We’re sure you’ve seen it.
It’s a common bumper sticker in Wyoming, one with dozens of variations.
“Welcome to Wyoming. We don’t care how you did it somewhere else.”
The message is largely tongue in cheek. Such stickers are often displayed by Wyomingites who are well aware their paychecks are cut by companies based elsewhere, who are in the state extracting minerals sold to customers elsewhere.
We like to think we’re independent, as free as the state’s iconic bucking horse very few of us could even begin to ride. But it’s obvious Wyoming doesn’t exist in isolation.
Perhaps someone should tell Hans Hunt.
Recently the Wyoming representative, a Republican from Newcastle, took that bumper sticker sentiment and used it as a club against a Wyoming citizen concerned about several issues in the state.
Keep in mind, it’s not an uncommon for a citizen to write an elected representative. What is uncommon is when that representative writes back with words meant to demean, hurt and repel.
Such was the case a few weeks ago when Rev. Audette Fulbright of Cheyenne wrote to Hunt. She wrote to say she and her husband were concerned about the dangers of the oil and gas industry practice of hydraulic fracturing, or fracking. She said she and her husband worried about laws that would put more guns in schools, near her children.
“My husband and I moved to Wyoming not too long ago,” she wrote Hunt. “We believed it was a good place to raise children. With the recent and reactive expansion of gun laws and the profoundly serious dangers of fracking, we find we are seriously reconsidering our decision, which is wrenching to all of us.”
Hunt wrote back, thoughtfully prefacing his worst reaction with the phrase, “I’ll be blunt.”
Hunt wasn’t just blunt in his letter. He was rude. He was patronizing. And in just a few sentences, he embodied the worst of Wyoming.
“If you don’t like the political atmosphere of Wyoming, then by all means, leave,” he wrote. And later: “. . . if you’re so worried about what our legislature is working on, then go back home.”
Given a chance by the Star-Tribune to say something to soften the blow, Hunt refused. In fact, he doubled down.
“Was it blunt? Yes. Would I apologize? No,” Hunt told the Star-Tribune. And later: ““If I had to do it again, would I sit and think about how to phrase my words more carefully? Probably.”
Let’s pretend for a moment that everything posited by Hunt in his response is true: Fracking hasn’t been proven unsafe; Wyoming has a heritage of independence, and working to get more guns in schools is “standing up for our rights,” as Hunt phrased it.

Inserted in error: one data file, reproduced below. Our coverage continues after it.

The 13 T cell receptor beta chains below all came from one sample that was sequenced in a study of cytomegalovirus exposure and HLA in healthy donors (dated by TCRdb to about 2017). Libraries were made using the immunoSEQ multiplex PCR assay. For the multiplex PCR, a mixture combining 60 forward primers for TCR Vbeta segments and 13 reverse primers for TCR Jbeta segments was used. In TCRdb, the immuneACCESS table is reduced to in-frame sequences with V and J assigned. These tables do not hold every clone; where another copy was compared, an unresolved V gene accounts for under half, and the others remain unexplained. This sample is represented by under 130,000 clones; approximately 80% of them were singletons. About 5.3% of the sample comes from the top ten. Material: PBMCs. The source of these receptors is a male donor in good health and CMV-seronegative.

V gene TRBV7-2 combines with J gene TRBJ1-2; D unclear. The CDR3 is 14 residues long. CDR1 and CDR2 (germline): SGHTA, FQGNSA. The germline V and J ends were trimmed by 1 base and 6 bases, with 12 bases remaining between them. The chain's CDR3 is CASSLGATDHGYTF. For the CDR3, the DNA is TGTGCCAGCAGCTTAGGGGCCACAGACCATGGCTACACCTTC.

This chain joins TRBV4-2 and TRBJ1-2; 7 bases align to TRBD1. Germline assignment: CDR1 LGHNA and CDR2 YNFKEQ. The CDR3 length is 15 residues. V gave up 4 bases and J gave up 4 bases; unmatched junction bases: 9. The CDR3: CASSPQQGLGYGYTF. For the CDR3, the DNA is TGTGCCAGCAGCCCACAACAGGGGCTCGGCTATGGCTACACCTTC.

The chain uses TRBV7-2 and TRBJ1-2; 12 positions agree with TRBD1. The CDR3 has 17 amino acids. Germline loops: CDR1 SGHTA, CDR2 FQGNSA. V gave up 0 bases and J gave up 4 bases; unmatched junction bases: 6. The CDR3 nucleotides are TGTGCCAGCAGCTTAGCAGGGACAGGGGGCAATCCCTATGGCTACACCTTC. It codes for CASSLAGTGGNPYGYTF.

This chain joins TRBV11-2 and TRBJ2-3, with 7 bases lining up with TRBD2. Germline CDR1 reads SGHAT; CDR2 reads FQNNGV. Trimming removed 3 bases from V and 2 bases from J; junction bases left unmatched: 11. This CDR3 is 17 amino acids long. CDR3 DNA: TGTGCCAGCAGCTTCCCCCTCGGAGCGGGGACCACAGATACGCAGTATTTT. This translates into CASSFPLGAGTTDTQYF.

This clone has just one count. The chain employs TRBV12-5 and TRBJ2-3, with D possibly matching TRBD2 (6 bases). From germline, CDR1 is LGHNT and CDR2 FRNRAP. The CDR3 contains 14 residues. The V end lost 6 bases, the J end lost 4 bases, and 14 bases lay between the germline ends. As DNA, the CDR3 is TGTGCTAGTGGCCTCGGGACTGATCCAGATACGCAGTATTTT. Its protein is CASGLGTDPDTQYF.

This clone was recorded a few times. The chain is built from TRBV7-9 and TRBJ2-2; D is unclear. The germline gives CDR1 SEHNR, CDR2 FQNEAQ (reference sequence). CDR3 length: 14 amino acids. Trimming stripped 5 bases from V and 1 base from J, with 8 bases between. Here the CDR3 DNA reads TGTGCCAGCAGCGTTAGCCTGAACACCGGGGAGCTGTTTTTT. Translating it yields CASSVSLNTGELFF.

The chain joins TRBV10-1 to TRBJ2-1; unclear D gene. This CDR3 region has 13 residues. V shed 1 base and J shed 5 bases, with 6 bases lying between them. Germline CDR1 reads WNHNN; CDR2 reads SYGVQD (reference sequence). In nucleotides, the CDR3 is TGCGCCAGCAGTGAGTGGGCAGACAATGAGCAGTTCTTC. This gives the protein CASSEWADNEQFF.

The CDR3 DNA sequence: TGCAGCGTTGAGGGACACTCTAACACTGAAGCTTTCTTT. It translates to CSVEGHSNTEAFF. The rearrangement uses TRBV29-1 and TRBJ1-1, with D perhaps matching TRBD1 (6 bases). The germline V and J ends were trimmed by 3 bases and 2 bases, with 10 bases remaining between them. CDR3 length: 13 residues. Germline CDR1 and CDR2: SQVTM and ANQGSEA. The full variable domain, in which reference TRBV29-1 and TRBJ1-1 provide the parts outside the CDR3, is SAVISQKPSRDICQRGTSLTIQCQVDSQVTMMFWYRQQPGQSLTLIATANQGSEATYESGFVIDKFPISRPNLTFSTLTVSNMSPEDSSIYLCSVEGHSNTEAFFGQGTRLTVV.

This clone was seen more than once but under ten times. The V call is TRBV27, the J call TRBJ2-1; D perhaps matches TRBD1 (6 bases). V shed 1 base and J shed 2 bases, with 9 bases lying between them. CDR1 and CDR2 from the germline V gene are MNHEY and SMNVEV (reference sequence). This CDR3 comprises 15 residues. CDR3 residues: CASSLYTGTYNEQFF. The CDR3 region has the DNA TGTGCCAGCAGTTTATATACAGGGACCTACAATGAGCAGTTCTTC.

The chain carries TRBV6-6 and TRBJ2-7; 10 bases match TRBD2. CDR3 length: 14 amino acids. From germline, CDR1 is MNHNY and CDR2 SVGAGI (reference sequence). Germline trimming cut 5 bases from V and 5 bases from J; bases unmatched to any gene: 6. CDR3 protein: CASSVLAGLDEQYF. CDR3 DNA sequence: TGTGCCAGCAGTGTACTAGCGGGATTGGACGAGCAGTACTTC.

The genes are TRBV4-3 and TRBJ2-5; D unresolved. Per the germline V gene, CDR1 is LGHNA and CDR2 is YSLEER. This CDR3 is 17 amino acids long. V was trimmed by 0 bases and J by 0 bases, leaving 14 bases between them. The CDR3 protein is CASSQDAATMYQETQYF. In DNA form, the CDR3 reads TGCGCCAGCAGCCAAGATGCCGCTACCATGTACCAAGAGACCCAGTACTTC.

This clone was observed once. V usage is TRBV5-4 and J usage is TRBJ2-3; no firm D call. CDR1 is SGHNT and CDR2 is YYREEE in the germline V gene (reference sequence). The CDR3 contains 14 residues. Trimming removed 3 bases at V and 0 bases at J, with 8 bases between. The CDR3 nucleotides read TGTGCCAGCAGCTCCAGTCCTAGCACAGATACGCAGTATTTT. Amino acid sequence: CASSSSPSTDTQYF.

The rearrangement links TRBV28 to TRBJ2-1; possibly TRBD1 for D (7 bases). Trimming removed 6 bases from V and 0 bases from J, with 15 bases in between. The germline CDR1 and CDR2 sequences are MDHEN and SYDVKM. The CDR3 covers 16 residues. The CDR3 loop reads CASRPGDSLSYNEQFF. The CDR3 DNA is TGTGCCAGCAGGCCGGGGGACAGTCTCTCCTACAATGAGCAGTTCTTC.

Even then, what Hunt said was the wrong thing, and wrongheaded.
Wyoming daily eyes those who buy our energy in hopes the demand doesn’t flag. Wyoming daily works to welcome out-of-state companies who power the state’s economy – primarily the energy sector. Wyoming daily seeks new businesses in new sectors, hoping they’ll pick to live, grow and provide jobs that will power the state’s economy into the future.
Is “Go Wyoming Or Go Home” the message we want to send those we hope to attract here? Of course not. And if not them, why would we want to say such a thing to anyone who wants to make their home in Wyoming, no matter their political persuasion?
Perhaps some basic lessons in leadership are due. Perhaps Hunt should take note.
Saying the same thing as those around you, or perhaps even a little louder, isn’t leadership. Leadership is when you look to the future and see how things could be better, and then use your talents to shepherd those you lead toward that future.
Hunt’s comments may score him some free beer back in Newcastle, and maybe more than a handful of high-fives from some state legislators. But he shouldn’t confuse what he did for leadership.
And make no mistake, Hunt is a leader. Despite his young age, he’s the elected representative of his constituents. He speaks for them. And by extension, he speaks for the state of Wyoming.
What he says matters -- not just to those who might deign to have a dissenting opinion in the future, but to employers and others looking to move to Wyoming. To those outside the state who look for such voices to indicate what Wyoming is like.
We would like to believe Hunt doesn’t speak for Wyoming. It would be far easier if we could just dismiss his words as one-off, hasty comments by a young man from Newcastle.
But Hunt shouldn’t catch a break because of his age, or the stress of the legislative session amid hothouse of Capitol politics. Others have taken his words seriously. So shall we.
Challenges assault ideas and either prove them false or strengthen their defense. Challenges such as Fulbright’s are meant to be answered, and answered respectfully and thoroughly.
Hunt’s type of response and his obstinate defense of it make us wonder how brittle his ideas really are.
Hunt did the wrong thing and seems still convinced it was the right thing.
That’s not the way to keep Wyoming strong.